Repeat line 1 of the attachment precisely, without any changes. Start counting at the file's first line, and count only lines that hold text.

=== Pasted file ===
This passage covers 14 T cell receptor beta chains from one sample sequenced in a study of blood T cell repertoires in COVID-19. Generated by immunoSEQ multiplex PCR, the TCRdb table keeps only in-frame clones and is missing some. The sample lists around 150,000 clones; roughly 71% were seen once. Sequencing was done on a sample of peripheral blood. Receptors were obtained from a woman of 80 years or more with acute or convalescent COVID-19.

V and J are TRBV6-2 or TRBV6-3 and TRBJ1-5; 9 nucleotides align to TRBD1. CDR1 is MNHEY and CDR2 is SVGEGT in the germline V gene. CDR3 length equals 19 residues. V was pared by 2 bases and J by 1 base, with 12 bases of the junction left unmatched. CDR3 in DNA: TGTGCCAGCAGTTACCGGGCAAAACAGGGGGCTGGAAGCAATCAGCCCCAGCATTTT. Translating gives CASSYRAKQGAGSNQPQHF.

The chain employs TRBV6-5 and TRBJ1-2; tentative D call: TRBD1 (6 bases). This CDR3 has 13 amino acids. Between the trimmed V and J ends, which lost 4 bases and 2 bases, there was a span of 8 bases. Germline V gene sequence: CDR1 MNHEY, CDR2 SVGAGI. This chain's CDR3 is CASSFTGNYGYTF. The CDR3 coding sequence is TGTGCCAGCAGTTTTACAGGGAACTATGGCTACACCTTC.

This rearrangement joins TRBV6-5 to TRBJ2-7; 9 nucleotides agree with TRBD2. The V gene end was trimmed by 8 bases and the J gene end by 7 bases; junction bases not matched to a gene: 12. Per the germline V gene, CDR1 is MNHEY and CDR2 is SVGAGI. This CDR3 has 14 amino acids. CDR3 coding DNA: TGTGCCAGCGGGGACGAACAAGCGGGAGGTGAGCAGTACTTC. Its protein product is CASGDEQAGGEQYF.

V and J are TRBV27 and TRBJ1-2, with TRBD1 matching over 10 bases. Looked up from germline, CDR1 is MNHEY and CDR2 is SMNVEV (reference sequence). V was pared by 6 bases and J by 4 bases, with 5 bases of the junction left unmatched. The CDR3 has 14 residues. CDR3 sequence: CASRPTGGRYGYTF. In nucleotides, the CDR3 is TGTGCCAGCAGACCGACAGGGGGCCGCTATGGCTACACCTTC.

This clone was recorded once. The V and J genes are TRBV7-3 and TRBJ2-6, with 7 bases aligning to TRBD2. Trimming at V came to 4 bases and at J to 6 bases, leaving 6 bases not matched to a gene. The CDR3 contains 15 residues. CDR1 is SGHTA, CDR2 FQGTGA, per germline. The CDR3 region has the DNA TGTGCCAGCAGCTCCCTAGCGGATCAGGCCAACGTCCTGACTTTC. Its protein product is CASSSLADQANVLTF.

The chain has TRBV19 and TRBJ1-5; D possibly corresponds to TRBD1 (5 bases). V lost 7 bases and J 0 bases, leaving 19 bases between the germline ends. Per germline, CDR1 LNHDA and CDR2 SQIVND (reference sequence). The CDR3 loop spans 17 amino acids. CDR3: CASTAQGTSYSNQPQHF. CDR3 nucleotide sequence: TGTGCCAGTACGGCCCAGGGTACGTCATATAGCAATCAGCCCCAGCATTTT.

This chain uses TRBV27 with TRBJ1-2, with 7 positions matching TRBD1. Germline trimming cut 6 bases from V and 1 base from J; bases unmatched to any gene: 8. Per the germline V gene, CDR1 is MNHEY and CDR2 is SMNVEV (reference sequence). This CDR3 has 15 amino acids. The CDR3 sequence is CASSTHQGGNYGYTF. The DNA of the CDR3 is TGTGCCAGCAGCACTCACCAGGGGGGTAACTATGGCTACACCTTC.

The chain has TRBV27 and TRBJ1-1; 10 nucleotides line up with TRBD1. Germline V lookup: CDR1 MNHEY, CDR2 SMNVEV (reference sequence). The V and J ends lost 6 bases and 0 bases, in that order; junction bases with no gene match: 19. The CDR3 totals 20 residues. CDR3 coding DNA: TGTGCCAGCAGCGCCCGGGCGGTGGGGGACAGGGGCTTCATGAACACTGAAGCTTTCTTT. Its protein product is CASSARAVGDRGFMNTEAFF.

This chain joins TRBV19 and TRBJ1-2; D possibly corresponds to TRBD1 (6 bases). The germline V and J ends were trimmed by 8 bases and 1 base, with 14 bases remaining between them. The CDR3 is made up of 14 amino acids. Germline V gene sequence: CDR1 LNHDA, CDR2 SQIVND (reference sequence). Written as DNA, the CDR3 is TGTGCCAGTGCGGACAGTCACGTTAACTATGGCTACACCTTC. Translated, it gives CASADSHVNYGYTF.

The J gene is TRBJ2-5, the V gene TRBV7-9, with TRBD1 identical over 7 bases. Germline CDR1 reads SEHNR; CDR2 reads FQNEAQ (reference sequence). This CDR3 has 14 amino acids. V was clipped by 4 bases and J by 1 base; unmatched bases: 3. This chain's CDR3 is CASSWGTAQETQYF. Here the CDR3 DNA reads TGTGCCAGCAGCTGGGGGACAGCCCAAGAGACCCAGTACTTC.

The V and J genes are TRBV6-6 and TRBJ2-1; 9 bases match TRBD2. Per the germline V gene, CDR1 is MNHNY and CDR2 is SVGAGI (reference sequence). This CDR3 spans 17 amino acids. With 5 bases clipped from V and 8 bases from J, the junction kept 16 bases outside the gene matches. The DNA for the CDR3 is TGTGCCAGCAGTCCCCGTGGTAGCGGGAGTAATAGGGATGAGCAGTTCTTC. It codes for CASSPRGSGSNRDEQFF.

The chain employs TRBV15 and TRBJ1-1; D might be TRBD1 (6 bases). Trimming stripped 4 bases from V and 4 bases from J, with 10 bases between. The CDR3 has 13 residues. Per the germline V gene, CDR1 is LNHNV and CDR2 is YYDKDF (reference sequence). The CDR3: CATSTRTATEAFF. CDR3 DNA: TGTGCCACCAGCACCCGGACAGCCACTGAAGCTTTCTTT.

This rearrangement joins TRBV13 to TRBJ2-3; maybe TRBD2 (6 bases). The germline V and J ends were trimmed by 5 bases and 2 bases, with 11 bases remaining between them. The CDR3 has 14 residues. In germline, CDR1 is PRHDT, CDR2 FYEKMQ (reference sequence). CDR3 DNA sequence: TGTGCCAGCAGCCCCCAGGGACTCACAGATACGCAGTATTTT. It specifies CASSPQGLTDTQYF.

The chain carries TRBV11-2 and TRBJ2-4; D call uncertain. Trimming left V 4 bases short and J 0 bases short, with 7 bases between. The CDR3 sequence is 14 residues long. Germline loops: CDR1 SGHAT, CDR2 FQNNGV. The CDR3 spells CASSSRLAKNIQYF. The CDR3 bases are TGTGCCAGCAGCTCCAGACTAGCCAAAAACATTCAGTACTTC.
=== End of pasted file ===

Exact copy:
This passage covers 14 T cell receptor beta chains from one sample sequenced in a study of blood T cell repertoires in COVID-19. Generated by immunoSEQ multiplex PCR, the TCRdb table keeps only in-frame clones and is missing some. The sample lists around 150,000 clones; roughly 71% were seen once. Sequencing was done on a sample of peripheral blood. Receptors were obtained from a woman of 80 years or more with acute or convalescent COVID-19.